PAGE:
AI Errors from Money Trades to Self-Driving Cars & Healthcare
Some AI hedge fund managers have developed a reputation for beating their human counterparts in trades, but in at least one instance, the AI program lost one investor more than $20 million–and he’s suing.
A story on Bloomberg.com detailed how London-based Tyndaris Investments recommended the robot investor, named K1, to manage the portfolio of a Hong Kong real estate tycoon named Samathur Li Kin-kan, whose father owns much of London’s Chinatown. The supercomputer scanned online sources like real-time news and social media to gauge investor sentiment and make predictions on U.S. stock futures. It then sent instructions to a broker to execute trades, adjusting its strategy according to its learning curve.
Li is suing Tyndaris for exaggerating the computer’s skills after it lost $23 million. He is also refusing to pay the $3 million broker fee. According to Bloomberg, this case may be the first of its kind in pursuing legal remedies when AI goes wrong.
“The legal battle is a sign of what’s in store as AI is incorporated into all facets of life, from self-driving cars to virtual assistants,” the Bloomberg story states. “When the technology misfires, where the blame lies is open to interpretation. In March, U.S. criminal prosecutors let Uber Technologies Inc. off the hook for the death of a 49-year-old pedestrian killed by one of its autonomous cars.”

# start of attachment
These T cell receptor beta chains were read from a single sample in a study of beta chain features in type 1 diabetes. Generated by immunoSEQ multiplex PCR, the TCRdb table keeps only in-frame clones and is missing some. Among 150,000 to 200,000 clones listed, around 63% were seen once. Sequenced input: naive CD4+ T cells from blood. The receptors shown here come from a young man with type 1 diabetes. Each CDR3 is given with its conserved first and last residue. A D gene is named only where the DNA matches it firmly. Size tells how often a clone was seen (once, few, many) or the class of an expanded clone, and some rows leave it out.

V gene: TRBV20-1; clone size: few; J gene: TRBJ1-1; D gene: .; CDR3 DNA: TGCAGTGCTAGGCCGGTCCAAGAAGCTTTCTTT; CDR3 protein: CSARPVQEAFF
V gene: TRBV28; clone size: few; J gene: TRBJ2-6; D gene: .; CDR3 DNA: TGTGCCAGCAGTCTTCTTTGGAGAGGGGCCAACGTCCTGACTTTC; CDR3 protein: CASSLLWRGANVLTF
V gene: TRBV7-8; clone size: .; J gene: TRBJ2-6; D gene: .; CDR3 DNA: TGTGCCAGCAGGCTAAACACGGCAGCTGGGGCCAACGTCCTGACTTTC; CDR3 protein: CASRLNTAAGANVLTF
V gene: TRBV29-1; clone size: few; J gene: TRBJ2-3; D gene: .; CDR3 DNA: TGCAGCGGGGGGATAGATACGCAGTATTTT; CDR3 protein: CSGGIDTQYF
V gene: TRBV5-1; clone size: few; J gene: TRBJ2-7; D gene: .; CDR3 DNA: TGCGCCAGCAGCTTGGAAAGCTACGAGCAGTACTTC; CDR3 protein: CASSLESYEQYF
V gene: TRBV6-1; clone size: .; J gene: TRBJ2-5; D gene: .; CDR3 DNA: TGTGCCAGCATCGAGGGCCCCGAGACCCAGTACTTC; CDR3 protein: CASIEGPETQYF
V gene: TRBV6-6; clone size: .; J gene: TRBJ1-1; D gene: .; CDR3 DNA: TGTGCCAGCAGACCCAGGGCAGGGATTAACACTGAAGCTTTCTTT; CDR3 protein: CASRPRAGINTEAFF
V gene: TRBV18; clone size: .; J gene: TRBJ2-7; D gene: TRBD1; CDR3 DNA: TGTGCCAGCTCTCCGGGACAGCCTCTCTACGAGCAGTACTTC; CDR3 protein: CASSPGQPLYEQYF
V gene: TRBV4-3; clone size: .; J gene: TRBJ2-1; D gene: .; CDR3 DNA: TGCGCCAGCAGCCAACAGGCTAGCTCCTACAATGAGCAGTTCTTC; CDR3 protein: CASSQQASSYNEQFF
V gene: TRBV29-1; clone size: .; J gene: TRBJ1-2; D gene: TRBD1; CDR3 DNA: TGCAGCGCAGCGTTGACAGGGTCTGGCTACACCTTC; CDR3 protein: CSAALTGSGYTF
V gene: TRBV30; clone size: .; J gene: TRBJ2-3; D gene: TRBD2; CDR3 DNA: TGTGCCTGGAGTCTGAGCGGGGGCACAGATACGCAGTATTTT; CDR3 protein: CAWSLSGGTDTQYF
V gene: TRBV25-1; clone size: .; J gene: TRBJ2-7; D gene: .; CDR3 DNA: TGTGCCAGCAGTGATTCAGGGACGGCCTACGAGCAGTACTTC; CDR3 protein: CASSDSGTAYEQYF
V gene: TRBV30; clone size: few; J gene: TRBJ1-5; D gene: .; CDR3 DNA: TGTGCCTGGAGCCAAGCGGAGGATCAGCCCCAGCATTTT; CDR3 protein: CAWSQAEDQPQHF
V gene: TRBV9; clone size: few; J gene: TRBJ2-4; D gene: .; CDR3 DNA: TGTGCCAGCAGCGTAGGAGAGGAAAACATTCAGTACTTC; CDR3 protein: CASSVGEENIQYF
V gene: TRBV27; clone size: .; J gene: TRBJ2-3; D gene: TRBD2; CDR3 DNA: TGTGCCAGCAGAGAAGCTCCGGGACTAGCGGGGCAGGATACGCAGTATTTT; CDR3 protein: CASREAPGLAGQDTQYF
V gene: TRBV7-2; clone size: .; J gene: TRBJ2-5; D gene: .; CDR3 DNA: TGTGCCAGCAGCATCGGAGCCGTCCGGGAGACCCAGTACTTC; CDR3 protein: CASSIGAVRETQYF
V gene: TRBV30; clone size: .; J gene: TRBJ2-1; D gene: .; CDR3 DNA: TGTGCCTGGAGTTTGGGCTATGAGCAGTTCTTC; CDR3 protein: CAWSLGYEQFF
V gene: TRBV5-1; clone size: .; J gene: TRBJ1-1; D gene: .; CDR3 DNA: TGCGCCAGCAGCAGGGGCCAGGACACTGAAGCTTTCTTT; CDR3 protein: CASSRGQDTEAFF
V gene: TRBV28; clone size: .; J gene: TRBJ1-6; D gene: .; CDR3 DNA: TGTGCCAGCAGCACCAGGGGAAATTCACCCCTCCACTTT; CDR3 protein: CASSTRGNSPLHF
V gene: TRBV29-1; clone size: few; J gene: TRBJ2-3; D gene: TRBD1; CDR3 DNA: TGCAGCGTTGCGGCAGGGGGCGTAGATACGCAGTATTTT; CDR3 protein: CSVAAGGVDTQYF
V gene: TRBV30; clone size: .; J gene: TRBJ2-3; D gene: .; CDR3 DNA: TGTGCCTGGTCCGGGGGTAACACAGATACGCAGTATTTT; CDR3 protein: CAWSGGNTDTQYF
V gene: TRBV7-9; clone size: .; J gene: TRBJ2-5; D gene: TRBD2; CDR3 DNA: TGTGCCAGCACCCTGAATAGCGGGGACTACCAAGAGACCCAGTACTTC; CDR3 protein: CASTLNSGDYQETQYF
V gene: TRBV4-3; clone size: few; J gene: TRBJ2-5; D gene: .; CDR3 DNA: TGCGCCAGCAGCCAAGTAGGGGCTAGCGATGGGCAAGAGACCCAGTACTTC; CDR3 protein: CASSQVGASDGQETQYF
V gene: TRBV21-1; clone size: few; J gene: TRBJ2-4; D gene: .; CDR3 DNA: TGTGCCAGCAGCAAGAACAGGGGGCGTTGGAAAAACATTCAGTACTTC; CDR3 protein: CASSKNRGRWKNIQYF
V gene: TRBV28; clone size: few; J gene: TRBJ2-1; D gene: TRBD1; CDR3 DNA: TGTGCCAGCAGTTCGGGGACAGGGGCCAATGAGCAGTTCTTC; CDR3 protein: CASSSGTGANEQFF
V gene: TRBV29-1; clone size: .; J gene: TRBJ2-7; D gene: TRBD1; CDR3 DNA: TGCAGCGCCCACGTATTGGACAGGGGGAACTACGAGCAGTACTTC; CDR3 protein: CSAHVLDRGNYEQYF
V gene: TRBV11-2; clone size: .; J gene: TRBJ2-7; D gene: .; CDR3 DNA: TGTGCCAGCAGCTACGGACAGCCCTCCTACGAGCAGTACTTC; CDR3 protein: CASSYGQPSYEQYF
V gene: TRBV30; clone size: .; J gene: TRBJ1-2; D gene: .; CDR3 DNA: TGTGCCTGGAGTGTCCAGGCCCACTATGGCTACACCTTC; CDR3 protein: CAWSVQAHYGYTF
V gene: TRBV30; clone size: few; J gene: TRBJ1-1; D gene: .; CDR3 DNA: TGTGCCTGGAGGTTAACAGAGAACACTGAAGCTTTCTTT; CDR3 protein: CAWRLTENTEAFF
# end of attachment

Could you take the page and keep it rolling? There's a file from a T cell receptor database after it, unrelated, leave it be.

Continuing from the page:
While the Uber victim’s family was compensated in a private settlement, the case begs the question of what could happen if a car inadvertently kills a driver or another pedestrian in the future. Or loses millions for future clients. AI is in wide use in the banking and investing industries.
A story in Futurism.com explores the topic, noting that AI could impact lives in areas ranging from transportation to medical diagnoses to law enforcement. Another piece in The Motley Fool, entitled “6 Scary Stories of AI Gone Wrong” includes examples ranging from children ordering products through Alexa to Sophia the robot believing that its founder wanted her to “destroy humans.”
The trial, scheduled for April 2020, will be one of the first multi-million-dollar cases, but it certainly won’t be the last.